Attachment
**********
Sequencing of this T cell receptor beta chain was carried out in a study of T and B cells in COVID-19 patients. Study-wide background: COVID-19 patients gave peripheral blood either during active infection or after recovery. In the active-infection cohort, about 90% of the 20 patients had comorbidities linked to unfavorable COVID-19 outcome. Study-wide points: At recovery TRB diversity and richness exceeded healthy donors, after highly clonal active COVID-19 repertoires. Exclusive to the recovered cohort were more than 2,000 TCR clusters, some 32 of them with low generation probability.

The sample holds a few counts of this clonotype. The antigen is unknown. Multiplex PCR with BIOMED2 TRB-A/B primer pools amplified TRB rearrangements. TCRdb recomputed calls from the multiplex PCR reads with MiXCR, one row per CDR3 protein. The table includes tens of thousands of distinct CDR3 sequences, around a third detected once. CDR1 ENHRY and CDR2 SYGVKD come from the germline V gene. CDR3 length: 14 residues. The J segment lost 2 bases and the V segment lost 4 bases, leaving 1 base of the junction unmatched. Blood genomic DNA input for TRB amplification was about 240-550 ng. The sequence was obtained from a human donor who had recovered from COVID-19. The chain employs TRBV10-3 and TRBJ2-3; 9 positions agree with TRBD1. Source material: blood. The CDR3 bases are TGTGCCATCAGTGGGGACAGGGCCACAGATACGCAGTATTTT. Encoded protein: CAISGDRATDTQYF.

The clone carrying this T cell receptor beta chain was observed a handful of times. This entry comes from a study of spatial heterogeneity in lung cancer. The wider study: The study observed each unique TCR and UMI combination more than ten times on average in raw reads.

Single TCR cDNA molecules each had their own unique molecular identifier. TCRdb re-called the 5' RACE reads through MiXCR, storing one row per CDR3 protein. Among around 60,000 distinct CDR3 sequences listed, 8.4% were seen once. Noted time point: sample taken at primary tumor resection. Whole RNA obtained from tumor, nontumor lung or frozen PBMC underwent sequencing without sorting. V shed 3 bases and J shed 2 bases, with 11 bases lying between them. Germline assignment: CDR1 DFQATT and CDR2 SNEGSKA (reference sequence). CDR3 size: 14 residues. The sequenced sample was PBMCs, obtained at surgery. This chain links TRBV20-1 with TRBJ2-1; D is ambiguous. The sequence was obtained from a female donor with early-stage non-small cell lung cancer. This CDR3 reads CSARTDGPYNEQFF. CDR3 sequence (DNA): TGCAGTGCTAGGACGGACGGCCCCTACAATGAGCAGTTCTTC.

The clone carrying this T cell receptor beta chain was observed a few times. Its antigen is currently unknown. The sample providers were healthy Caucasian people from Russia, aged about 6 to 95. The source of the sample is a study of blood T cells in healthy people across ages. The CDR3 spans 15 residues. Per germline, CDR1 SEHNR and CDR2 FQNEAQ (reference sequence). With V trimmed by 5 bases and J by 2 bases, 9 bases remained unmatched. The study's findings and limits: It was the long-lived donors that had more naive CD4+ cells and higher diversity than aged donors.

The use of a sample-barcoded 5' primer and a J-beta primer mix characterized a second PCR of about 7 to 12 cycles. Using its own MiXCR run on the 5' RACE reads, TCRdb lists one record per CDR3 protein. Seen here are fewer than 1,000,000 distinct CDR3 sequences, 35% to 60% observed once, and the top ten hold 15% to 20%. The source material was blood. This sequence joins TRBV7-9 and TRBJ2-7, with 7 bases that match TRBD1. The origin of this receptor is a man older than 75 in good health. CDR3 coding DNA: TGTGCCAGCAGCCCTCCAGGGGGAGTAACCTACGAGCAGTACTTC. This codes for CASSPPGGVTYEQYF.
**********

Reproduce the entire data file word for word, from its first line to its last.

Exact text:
Sequencing of this T cell receptor beta chain was carried out in a study of T and B cells in COVID-19 patients. Study-wide background: COVID-19 patients gave peripheral blood either during active infection or after recovery. In the active-infection cohort, about 90% of the 20 patients had comorbidities linked to unfavorable COVID-19 outcome. Study-wide points: At recovery TRB diversity and richness exceeded healthy donors, after highly clonal active COVID-19 repertoires. Exclusive to the recovered cohort were more than 2,000 TCR clusters, some 32 of them with low generation probability.

The sample holds a few counts of this clonotype. The antigen is unknown. Multiplex PCR with BIOMED2 TRB-A/B primer pools amplified TRB rearrangements. TCRdb recomputed calls from the multiplex PCR reads with MiXCR, one row per CDR3 protein. The table includes tens of thousands of distinct CDR3 sequences, around a third detected once. CDR1 ENHRY and CDR2 SYGVKD come from the germline V gene. CDR3 length: 14 residues. The J segment lost 2 bases and the V segment lost 4 bases, leaving 1 base of the junction unmatched. Blood genomic DNA input for TRB amplification was about 240-550 ng. The sequence was obtained from a human donor who had recovered from COVID-19. The chain employs TRBV10-3 and TRBJ2-3; 9 positions agree with TRBD1. Source material: blood. The CDR3 bases are TGTGCCATCAGTGGGGACAGGGCCACAGATACGCAGTATTTT. Encoded protein: CAISGDRATDTQYF.

The clone carrying this T cell receptor beta chain was observed a handful of times. This entry comes from a study of spatial heterogeneity in lung cancer. The wider study: The study observed each unique TCR and UMI combination more than ten times on average in raw reads.

Single TCR cDNA molecules each had their own unique molecular identifier. TCRdb re-called the 5' RACE reads through MiXCR, storing one row per CDR3 protein. Among around 60,000 distinct CDR3 sequences listed, 8.4% were seen once. Noted time point: sample taken at primary tumor resection. Whole RNA obtained from tumor, nontumor lung or frozen PBMC underwent sequencing without sorting. V shed 3 bases and J shed 2 bases, with 11 bases lying between them. Germline assignment: CDR1 DFQATT and CDR2 SNEGSKA (reference sequence). CDR3 size: 14 residues. The sequenced sample was PBMCs, obtained at surgery. This chain links TRBV20-1 with TRBJ2-1; D is ambiguous. The sequence was obtained from a female donor with early-stage non-small cell lung cancer. This CDR3 reads CSARTDGPYNEQFF. CDR3 sequence (DNA): TGCAGTGCTAGGACGGACGGCCCCTACAATGAGCAGTTCTTC.

The clone carrying this T cell receptor beta chain was observed a few times. Its antigen is currently unknown. The sample providers were healthy Caucasian people from Russia, aged about 6 to 95. The source of the sample is a study of blood T cells in healthy people across ages. The CDR3 spans 15 residues. Per germline, CDR1 SEHNR and CDR2 FQNEAQ (reference sequence). With V trimmed by 5 bases and J by 2 bases, 9 bases remained unmatched. The study's findings and limits: It was the long-lived donors that had more naive CD4+ cells and higher diversity than aged donors.

The use of a sample-barcoded 5' primer and a J-beta primer mix characterized a second PCR of about 7 to 12 cycles. Using its own MiXCR run on the 5' RACE reads, TCRdb lists one record per CDR3 protein. Seen here are fewer than 1,000,000 distinct CDR3 sequences, 35% to 60% observed once, and the top ten hold 15% to 20%. The source material was blood. This sequence joins TRBV7-9 and TRBJ2-7, with 7 bases that match TRBD1. The origin of this receptor is a man older than 75 in good health. CDR3 coding DNA: TGTGCCAGCAGCCCTCCAGGGGGAGTAACCTACGAGCAGTACTTC. This codes for CASSPPGGVTYEQYF.